U.S. Job Market
The private sector added 91,000 jobs in September, ADP said -- a total above the consensus estimate of 90,000, but still not large enough to substantially lower the nation's high 9.1 percent unemployment rate. REUTERS

The U.S. job market may be not be gaining a lot of steam, but it does not appear, as the third quarter starts, that a major retrenchment in payrolls has started, as the private sector added 91,000 jobs in September, payroll services form ADP (ADP) announced Wednesday.

Like August, this month's jobs report continues to show modest job creation, ADP Chief Executive Officer Gary C. Butler said in a statement. The number of jobs added to the private sector in August and September were virtually identical. Once again, the small business services sector led the way, contributing almost two-thirds of all new jobs.

Small businesses overall showed positive growth for the 22nd straight month and averaged 73,000 jobs a month for the past 12 months, he continued. Professional business services, education and healthcare, and leisure services led all other sectors in new jobs added.

In-Line With Bloomberg Consensus Estimate

A Bloomberg survey had expected private employers to add 90,000 in September after adding a revised 89,000 in August, slightly lower than the initially estimated 91,000 gain. The economy added 109,000 private sector jobs in July, 144,000 in June, and 35,000 in May.

Separately, private placement firm Challenger, Gray & Christmas said layoff announcements by U.S. employers totaled 115,730 in September, up 126 percent from August's 51,114, CNN.com reported Wednesday. That's the highest layoff total since April 2009, when there were 132,590 layoffs.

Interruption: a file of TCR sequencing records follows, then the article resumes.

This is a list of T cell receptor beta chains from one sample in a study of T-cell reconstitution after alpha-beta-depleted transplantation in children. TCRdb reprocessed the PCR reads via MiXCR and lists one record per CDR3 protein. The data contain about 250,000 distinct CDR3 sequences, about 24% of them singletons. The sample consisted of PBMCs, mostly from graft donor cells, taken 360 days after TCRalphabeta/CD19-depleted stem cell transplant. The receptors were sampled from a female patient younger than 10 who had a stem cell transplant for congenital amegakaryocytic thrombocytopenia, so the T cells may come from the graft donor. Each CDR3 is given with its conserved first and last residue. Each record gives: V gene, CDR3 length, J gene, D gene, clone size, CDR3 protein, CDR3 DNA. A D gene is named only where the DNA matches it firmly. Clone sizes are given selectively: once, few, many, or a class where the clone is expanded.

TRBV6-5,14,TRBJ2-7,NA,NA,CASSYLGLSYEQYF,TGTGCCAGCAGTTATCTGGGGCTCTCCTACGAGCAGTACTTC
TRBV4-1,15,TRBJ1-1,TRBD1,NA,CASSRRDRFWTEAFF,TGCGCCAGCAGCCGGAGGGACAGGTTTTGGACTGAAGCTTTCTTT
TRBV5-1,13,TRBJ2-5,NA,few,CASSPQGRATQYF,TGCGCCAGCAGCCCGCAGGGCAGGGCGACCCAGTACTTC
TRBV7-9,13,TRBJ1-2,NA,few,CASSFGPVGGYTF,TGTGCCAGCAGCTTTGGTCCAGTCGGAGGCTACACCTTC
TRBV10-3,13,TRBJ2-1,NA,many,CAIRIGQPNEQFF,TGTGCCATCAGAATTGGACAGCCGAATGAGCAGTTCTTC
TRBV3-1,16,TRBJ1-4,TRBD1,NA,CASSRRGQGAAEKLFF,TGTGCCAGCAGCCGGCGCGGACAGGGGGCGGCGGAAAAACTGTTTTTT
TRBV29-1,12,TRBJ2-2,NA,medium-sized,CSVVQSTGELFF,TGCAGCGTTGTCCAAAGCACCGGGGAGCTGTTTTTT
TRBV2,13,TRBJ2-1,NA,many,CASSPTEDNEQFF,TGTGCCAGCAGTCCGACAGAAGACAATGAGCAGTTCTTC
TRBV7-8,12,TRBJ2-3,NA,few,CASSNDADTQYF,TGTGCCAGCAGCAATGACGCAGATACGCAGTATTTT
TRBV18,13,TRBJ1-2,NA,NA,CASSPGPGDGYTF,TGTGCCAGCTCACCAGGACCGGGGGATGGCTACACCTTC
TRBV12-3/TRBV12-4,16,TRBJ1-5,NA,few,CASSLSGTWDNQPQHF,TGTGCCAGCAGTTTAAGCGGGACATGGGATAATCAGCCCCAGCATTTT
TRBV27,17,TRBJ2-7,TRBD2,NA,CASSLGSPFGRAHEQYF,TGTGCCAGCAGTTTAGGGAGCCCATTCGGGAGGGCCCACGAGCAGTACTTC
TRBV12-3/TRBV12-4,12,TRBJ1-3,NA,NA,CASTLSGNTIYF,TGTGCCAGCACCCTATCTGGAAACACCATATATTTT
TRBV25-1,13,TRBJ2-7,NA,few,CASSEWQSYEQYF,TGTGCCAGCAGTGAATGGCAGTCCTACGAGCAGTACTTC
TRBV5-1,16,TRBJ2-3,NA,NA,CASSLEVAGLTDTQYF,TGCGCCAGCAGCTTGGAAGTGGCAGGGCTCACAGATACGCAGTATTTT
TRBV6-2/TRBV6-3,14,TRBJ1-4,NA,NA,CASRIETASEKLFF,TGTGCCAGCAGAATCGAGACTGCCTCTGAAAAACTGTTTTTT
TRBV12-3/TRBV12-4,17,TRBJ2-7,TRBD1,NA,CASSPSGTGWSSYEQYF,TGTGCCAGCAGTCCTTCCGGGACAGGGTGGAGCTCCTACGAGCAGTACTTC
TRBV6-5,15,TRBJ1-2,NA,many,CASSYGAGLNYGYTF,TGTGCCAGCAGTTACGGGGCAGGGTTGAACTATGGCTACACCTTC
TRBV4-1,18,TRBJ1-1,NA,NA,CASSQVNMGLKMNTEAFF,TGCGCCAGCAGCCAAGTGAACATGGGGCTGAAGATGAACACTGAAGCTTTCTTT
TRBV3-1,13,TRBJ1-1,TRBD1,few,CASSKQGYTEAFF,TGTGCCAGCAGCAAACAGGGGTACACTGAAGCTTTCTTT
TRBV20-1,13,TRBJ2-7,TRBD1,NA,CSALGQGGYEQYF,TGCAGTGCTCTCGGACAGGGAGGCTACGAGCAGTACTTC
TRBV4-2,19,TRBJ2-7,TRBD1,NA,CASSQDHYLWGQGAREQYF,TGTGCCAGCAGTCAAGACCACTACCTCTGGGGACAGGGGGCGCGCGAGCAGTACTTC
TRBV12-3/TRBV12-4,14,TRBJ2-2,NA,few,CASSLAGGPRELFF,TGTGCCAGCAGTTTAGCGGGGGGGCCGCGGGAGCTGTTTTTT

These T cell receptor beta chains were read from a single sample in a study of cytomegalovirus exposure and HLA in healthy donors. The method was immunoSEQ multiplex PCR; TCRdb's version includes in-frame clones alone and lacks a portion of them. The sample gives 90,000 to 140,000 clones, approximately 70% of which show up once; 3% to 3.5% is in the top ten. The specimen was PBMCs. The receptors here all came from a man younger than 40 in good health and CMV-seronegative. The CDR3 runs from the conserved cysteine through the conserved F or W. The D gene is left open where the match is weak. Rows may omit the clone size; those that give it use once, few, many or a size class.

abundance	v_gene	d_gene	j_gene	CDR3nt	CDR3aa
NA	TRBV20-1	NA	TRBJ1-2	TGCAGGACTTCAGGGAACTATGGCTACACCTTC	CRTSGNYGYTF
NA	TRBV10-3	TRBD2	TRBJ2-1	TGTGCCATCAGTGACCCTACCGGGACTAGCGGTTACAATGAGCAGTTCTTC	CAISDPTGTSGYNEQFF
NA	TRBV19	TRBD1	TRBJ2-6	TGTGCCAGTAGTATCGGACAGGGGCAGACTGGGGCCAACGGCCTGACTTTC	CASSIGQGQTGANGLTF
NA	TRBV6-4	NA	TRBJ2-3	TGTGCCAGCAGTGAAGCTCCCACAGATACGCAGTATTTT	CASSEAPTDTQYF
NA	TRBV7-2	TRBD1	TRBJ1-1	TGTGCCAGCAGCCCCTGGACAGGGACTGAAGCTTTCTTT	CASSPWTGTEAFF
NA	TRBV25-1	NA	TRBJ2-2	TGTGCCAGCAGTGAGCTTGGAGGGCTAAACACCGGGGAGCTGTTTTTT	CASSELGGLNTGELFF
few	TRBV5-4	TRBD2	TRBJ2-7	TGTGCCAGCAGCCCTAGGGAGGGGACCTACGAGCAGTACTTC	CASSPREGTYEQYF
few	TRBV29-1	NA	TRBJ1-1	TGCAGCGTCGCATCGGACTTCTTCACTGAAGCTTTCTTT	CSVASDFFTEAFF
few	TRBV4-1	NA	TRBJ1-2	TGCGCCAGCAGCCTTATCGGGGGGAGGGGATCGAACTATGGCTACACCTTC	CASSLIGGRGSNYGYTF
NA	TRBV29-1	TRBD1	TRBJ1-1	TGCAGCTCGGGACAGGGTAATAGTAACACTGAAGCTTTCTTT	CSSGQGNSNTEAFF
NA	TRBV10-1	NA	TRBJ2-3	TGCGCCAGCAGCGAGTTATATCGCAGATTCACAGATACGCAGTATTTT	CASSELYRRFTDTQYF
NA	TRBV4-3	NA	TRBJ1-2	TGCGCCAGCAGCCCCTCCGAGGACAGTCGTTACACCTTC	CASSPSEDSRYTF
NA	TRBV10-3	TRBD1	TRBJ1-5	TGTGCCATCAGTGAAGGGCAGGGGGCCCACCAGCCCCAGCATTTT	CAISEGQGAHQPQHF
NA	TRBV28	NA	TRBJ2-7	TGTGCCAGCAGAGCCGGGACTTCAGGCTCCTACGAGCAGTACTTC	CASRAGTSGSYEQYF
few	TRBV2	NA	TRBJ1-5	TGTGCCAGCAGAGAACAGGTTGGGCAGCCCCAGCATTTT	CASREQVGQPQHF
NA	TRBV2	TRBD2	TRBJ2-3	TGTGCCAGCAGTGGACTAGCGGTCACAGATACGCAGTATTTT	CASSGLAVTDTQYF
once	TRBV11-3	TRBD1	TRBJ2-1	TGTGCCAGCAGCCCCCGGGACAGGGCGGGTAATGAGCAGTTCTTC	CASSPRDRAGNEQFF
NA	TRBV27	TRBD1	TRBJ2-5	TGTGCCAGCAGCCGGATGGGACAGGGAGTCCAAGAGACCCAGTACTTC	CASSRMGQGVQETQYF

Also, for the first nine months of 2011, job cuts totaled 479,064, up 16.4 percent from 411,272 for the nine months of 2011.

According to the September ADP report, the job gains were concentrated in small/medium-sized businesses. Small businesses added 60,000 jobs, medium business added 36,000 but large businesses shed 5,000.

The services sector added 90,000 jobs; the goods producing sector added 1,000; construction sector jobs declined by 2,000, and manufacturing declined by 5,000.

Economists monitor monthly job reports because job creation is positively correlated with corporate revenue and earning gains. And, in general, as corporate earnings go, so goes the U.S. stock market.

Labor Market/Economic Analysis: File September's private sector employment report in the category of a status quo report. Even though the total was slightly above the Bloomberg consensus estimate, the total suggests private sector hiring is not revving up, but it has not collapsed either.

Further, even though the ADP private survey is not as comprehensive as the U.S. Labor Department's non-farm monthly report, (September's report will be released Friday at 8:30 a.m. EDT), it still shows that some employers are hiring incrementally, while others are shedding a few jobs. In other words, demand conditions in the economy aren't nearly strong enough for employers to commit to hiring en masse: most still want to see both consumer demand and household formation to accelerate before adding positions.